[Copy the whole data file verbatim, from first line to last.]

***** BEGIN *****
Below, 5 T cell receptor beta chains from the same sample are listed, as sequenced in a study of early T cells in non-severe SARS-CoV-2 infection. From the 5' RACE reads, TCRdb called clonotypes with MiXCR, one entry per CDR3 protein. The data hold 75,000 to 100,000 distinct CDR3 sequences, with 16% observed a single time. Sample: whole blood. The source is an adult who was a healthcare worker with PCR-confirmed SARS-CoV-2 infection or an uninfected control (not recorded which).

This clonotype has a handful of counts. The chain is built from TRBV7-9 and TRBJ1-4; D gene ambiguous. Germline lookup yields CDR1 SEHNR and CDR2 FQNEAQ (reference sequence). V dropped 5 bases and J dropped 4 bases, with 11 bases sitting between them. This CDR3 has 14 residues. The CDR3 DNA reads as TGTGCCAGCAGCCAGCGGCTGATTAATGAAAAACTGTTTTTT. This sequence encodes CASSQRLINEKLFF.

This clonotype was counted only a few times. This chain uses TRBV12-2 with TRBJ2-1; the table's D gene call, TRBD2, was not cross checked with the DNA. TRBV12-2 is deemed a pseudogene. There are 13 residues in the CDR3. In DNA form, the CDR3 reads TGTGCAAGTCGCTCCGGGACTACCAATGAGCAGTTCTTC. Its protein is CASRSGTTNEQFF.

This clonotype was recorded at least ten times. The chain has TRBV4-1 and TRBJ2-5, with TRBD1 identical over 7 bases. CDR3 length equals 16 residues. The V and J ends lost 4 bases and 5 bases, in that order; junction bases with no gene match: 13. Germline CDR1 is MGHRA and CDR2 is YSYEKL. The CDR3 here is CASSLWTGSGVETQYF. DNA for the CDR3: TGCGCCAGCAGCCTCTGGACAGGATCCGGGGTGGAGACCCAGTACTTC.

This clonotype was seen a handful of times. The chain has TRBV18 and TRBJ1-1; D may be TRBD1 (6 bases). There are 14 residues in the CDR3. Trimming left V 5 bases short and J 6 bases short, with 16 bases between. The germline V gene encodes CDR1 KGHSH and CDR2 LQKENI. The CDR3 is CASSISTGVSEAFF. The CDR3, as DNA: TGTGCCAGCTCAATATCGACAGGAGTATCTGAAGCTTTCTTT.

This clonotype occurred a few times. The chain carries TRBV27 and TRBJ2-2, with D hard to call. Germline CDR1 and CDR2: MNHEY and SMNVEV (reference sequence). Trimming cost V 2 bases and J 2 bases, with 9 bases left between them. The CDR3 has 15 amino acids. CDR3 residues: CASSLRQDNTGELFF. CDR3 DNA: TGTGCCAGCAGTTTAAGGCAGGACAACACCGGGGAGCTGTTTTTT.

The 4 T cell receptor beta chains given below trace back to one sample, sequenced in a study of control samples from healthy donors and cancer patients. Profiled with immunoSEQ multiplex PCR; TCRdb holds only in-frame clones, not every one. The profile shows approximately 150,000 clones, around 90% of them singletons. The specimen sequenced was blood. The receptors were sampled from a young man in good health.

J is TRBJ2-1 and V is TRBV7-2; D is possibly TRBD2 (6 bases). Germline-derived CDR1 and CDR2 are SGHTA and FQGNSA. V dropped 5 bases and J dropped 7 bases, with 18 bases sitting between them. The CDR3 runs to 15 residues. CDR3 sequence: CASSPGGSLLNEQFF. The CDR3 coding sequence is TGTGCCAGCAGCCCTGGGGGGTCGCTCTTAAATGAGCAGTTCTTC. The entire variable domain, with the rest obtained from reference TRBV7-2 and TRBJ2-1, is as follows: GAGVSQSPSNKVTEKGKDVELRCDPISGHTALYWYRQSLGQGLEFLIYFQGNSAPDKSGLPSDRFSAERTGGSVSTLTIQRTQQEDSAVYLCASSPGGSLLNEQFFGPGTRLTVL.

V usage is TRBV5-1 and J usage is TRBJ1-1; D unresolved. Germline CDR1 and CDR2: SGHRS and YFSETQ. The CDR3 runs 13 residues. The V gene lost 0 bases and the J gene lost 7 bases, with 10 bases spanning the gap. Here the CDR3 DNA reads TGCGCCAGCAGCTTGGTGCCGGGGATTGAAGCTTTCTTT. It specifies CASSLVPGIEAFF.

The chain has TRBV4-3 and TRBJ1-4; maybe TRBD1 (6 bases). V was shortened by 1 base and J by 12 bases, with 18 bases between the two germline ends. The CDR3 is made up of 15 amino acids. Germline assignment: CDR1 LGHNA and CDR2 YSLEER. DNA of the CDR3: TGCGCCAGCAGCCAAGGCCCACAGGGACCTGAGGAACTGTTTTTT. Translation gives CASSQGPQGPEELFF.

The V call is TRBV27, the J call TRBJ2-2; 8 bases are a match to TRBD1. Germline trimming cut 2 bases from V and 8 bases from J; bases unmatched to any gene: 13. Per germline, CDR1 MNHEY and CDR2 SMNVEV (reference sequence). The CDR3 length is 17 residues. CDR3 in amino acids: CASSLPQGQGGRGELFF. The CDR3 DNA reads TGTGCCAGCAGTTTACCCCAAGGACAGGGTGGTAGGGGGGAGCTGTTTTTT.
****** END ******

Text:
Below, 5 T cell receptor beta chains from the same sample are listed, as sequenced in a study of early T cells in non-severe SARS-CoV-2 infection. From the 5' RACE reads, TCRdb called clonotypes with MiXCR, one entry per CDR3 protein. The data hold 75,000 to 100,000 distinct CDR3 sequences, with 16% observed a single time. Sample: whole blood. The source is an adult who was a healthcare worker with PCR-confirmed SARS-CoV-2 infection or an uninfected control (not recorded which).

This clonotype has a handful of counts. The chain is built from TRBV7-9 and TRBJ1-4; D gene ambiguous. Germline lookup yields CDR1 SEHNR and CDR2 FQNEAQ (reference sequence). V dropped 5 bases and J dropped 4 bases, with 11 bases sitting between them. This CDR3 has 14 residues. The CDR3 DNA reads as TGTGCCAGCAGCCAGCGGCTGATTAATGAAAAACTGTTTTTT. This sequence encodes CASSQRLINEKLFF.

This clonotype was counted only a few times. This chain uses TRBV12-2 with TRBJ2-1; the table's D gene call, TRBD2, was not cross checked with the DNA. TRBV12-2 is deemed a pseudogene. There are 13 residues in the CDR3. In DNA form, the CDR3 reads TGTGCAAGTCGCTCCGGGACTACCAATGAGCAGTTCTTC. Its protein is CASRSGTTNEQFF.

This clonotype was recorded at least ten times. The chain has TRBV4-1 and TRBJ2-5, with TRBD1 identical over 7 bases. CDR3 length equals 16 residues. The V and J ends lost 4 bases and 5 bases, in that order; junction bases with no gene match: 13. Germline CDR1 is MGHRA and CDR2 is YSYEKL. The CDR3 here is CASSLWTGSGVETQYF. DNA for the CDR3: TGCGCCAGCAGCCTCTGGACAGGATCCGGGGTGGAGACCCAGTACTTC.

This clonotype was seen a handful of times. The chain has TRBV18 and TRBJ1-1; D may be TRBD1 (6 bases). There are 14 residues in the CDR3. Trimming left V 5 bases short and J 6 bases short, with 16 bases between. The germline V gene encodes CDR1 KGHSH and CDR2 LQKENI. The CDR3 is CASSISTGVSEAFF. The CDR3, as DNA: TGTGCCAGCTCAATATCGACAGGAGTATCTGAAGCTTTCTTT.

This clonotype occurred a few times. The chain carries TRBV27 and TRBJ2-2, with D hard to call. Germline CDR1 and CDR2: MNHEY and SMNVEV (reference sequence). Trimming cost V 2 bases and J 2 bases, with 9 bases left between them. The CDR3 has 15 amino acids. CDR3 residues: CASSLRQDNTGELFF. CDR3 DNA: TGTGCCAGCAGTTTAAGGCAGGACAACACCGGGGAGCTGTTTTTT.

The 4 T cell receptor beta chains given below trace back to one sample, sequenced in a study of control samples from healthy donors and cancer patients. Profiled with immunoSEQ multiplex PCR; TCRdb holds only in-frame clones, not every one. The profile shows approximately 150,000 clones, around 90% of them singletons. The specimen sequenced was blood. The receptors were sampled from a young man in good health.

J is TRBJ2-1 and V is TRBV7-2; D is possibly TRBD2 (6 bases). Germline-derived CDR1 and CDR2 are SGHTA and FQGNSA. V dropped 5 bases and J dropped 7 bases, with 18 bases sitting between them. The CDR3 runs to 15 residues. CDR3 sequence: CASSPGGSLLNEQFF. The CDR3 coding sequence is TGTGCCAGCAGCCCTGGGGGGTCGCTCTTAAATGAGCAGTTCTTC. The entire variable domain, with the rest obtained from reference TRBV7-2 and TRBJ2-1, is as follows: GAGVSQSPSNKVTEKGKDVELRCDPISGHTALYWYRQSLGQGLEFLIYFQGNSAPDKSGLPSDRFSAERTGGSVSTLTIQRTQQEDSAVYLCASSPGGSLLNEQFFGPGTRLTVL.

V usage is TRBV5-1 and J usage is TRBJ1-1; D unresolved. Germline CDR1 and CDR2: SGHRS and YFSETQ. The CDR3 runs 13 residues. The V gene lost 0 bases and the J gene lost 7 bases, with 10 bases spanning the gap. Here the CDR3 DNA reads TGCGCCAGCAGCTTGGTGCCGGGGATTGAAGCTTTCTTT. It specifies CASSLVPGIEAFF.

The chain has TRBV4-3 and TRBJ1-4; maybe TRBD1 (6 bases). V was shortened by 1 base and J by 12 bases, with 18 bases between the two germline ends. The CDR3 is made up of 15 amino acids. Germline assignment: CDR1 LGHNA and CDR2 YSLEER. DNA of the CDR3: TGCGCCAGCAGCCAAGGCCCACAGGGACCTGAGGAACTGTTTTTT. Translation gives CASSQGPQGPEELFF.

The V call is TRBV27, the J call TRBJ2-2; 8 bases are a match to TRBD1. Germline trimming cut 2 bases from V and 8 bases from J; bases unmatched to any gene: 13. Per germline, CDR1 MNHEY and CDR2 SMNVEV (reference sequence). The CDR3 length is 17 residues. CDR3 in amino acids: CASSLPQGQGGRGELFF. The CDR3 DNA reads TGTGCCAGCAGTTTACCCCAAGGACAGGGTGGTAGGGGGGAGCTGTTTTTT.